Something stupid this way comes.
If the proliferation of neck tattoos does not convince, then consider the research of Bernt Bratsberg and Ole Rogeberg. A study by the two Norwegians shows a decline in IQ, a reversal of the Flynn Effect that witnessed scores on intelligence-measuring tests consistently increasing for much of the 20th century.
“For the 1962–1975 Flynn increase period, the model estimates a 0.20 (95% uncertainty bound: 0.11, 0.29) average annual IQ point increase within families and a 0.18 (0.14, 0.21) increase across families,” the study explains. “For the 1975–1991 decrease period, we estimate a 0.33 (0.26, 0.40) annual IQ point decline within families and a 0.34 (0.30, 0.38) decline across families.” Considering that the numbers indicate an IQ point drop every three years or so, the decline appears precipitous rather than glacial.
Though the article appearing in the Proceedings of the National Academy of Sciences limits its focus to Norwegian males, it points out similar results occurring within other populations in the industrialized world. The decline of IQs within families indicates an environmental culprit rather than a genetic one, but the researchers do not reveal any specific malefactor, e.g., the premiere of The Gong Show suspiciously occurring right as scores began to decline.
Stupid is the new smart.
Observe the habits of travelers. In subway cars, on airplanes, and on buses, passengers once passed the time by reading newspapers, magazines, and books. Now they check social media, play video games, and text. SMH. The percentage of Americans reading — Gallup now counts “listening” to a book as reading and an unfinished book as reading a book — not a single book in a year doubled from 8 to 16 percent from when Gallup first polled Americans on their reading habits in 1978 to the last time they did so in 2016. Gallup spun its findings as “Rumors of the Demise of Books Greatly Exaggerated” largely on the bases of older Americans reading more.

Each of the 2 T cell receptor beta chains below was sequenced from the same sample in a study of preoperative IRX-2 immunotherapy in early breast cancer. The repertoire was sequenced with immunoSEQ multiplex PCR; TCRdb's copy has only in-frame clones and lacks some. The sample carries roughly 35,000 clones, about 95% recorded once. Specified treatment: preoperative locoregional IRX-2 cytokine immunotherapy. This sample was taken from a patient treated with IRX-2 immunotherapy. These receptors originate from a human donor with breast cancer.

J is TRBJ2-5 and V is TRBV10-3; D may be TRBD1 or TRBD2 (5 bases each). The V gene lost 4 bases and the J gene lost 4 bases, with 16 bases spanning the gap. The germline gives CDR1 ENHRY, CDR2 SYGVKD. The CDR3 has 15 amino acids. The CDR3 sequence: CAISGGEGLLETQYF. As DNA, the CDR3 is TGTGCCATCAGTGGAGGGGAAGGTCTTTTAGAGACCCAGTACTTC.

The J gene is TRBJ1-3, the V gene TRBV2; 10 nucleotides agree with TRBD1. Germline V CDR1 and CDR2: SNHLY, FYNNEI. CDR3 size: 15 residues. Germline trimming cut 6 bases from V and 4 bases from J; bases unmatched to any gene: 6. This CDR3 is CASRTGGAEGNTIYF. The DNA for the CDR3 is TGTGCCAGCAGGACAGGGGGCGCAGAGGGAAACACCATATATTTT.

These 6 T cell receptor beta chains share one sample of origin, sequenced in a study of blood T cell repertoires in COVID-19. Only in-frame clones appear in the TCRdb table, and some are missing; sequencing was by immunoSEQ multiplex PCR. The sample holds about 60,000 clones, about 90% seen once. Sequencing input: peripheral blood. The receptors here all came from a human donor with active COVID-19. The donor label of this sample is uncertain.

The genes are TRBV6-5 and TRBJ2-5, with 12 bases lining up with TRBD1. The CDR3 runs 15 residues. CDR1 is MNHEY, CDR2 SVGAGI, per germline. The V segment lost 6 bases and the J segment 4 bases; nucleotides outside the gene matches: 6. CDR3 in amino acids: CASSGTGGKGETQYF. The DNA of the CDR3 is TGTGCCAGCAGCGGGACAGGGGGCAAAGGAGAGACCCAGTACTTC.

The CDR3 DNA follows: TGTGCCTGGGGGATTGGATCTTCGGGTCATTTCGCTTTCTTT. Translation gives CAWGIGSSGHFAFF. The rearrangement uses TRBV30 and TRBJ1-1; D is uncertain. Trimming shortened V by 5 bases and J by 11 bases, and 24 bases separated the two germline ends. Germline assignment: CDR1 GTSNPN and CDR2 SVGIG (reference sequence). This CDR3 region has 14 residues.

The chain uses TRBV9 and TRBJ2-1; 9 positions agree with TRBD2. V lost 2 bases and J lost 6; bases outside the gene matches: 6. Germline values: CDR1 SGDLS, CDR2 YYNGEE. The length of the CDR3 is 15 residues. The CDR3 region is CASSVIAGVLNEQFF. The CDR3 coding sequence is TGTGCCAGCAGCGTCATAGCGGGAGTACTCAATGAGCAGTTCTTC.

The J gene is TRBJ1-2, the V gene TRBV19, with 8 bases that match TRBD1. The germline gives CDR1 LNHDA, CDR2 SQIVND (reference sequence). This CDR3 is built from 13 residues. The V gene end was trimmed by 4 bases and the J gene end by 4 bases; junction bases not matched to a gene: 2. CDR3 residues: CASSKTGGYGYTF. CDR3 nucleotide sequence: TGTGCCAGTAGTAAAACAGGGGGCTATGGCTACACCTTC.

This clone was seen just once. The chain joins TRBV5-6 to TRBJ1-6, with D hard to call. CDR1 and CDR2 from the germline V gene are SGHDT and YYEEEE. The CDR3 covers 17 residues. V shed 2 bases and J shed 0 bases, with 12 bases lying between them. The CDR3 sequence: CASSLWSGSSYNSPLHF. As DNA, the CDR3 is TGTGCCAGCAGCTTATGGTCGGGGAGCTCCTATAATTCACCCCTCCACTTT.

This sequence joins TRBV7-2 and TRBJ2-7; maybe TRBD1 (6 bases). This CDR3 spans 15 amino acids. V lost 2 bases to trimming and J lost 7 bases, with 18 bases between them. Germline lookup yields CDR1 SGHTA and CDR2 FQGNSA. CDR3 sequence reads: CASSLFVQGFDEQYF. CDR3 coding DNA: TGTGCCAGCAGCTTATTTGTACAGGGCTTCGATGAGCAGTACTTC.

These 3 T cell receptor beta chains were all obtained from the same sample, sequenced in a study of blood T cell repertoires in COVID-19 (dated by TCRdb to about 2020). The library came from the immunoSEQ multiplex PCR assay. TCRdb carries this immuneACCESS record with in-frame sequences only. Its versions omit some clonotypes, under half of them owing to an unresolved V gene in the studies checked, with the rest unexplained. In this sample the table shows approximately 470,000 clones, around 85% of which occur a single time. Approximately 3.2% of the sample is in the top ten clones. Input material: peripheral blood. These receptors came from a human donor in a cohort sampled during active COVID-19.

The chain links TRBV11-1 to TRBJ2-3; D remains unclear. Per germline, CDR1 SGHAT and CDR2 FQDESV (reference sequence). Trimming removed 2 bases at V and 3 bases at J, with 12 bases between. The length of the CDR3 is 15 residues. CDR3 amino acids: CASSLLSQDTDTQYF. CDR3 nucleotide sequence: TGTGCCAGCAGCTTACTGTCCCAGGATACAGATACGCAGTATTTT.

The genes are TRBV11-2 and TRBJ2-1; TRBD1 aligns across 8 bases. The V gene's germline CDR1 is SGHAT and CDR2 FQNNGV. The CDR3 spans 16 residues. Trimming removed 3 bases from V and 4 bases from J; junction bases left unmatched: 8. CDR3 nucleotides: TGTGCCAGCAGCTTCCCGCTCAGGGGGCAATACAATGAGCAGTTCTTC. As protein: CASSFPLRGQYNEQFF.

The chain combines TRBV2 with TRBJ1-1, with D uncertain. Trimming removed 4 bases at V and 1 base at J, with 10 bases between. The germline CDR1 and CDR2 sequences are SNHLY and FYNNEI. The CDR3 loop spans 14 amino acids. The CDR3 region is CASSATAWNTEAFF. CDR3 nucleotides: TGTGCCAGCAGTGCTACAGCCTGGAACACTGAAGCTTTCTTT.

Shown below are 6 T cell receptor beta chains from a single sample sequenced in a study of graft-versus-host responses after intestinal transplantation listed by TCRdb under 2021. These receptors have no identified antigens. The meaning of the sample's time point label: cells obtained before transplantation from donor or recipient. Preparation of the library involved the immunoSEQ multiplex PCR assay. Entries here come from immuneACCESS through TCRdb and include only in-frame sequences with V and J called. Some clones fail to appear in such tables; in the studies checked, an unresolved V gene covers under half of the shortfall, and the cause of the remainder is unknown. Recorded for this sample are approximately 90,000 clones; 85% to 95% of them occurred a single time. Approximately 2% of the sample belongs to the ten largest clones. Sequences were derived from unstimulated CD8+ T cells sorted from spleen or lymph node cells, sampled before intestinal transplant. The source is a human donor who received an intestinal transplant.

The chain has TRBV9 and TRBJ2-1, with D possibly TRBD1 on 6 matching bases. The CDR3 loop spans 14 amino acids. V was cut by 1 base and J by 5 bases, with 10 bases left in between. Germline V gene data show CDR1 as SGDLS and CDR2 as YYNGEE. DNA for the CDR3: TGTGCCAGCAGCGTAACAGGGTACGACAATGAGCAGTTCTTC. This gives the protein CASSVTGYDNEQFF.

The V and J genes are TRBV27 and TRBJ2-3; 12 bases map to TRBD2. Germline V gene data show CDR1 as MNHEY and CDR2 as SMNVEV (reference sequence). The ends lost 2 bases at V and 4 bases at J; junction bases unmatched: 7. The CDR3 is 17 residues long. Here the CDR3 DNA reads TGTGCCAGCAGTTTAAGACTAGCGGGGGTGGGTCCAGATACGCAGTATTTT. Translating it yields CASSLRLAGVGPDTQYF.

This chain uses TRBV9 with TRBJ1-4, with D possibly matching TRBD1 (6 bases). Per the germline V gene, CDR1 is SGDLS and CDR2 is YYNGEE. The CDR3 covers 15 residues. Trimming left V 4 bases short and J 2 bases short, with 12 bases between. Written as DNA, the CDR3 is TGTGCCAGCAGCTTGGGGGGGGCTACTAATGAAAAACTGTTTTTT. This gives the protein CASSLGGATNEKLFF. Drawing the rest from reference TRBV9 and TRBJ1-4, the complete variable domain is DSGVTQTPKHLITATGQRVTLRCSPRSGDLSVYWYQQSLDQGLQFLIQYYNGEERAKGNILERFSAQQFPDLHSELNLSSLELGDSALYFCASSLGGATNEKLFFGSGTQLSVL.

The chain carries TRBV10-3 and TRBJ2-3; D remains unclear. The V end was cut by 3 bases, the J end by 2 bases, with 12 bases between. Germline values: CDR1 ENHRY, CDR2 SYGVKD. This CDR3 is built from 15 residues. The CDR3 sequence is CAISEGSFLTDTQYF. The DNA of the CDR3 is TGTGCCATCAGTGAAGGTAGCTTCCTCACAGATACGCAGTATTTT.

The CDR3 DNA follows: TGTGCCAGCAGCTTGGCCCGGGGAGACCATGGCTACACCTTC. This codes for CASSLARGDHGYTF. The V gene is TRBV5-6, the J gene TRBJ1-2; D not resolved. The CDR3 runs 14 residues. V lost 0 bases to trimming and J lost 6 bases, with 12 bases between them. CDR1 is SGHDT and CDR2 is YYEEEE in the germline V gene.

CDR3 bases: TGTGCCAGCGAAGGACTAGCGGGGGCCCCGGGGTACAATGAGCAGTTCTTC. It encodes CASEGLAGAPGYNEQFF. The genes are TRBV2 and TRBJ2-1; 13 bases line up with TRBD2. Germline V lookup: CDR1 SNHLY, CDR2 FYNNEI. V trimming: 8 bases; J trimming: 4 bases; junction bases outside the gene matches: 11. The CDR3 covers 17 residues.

Even citadels of the book glean the wrong message from Fahrenheit 451, with educators and librarians finding it more as inspiration than cautionary tale.
Schools around the country replace libraries with media centers featuring screens instead of books. The principal of Manhattan’s Life Sciences Secondary School destroyed the books in her school. “They made an announcement that they were getting rid of the books because they were antiquated and outdated, and we should be using new technology,” a teacher told the New York Post in 2017. “I hid some of my books to prevent them being taken.”
The American Library Association (ALA) hosts National Gaming Day, one of the world’s largest video game tournaments, every fall. The ALA reasons that “libraries are about much more than books.” To that end, libraries increasingly lend video games, and become much less about books.
Culturally, the regress appears literal. Time travel through the channels and watch reboots of Dynasty and Hawaii Five-O. This week, ABC aired classic episodes of All in the Family and The Jeffersons reenacted by “celebrities” (a word that surely captures the stupidity zeitgeist better than most). The silver screen, heretofore the more highbrow of the two media, dives more deeply in the shallows. Remakes, sequels, and films based on old comic-book characters represent all but one of last year’s top-grossing films. Hollywood relies on brands rather than originality.
The way people amass knowledge takes on a Cliff Notes quality. We search internet indexes for information devoid of context. We amass facts but not knowledge — and certainly not wisdom. The way we gather information tends to anesthetize rather than stimulate thought and the imagination. Apart from increasingly using passive media, we favor, in ways far more dramatic than in the past, sources that reinforce rather than challenge our beliefs.
This environment reflects a less literate, intellectually-curious population. In many ways, it also makes for one.
If only we were smarter we would know that we are dumb.
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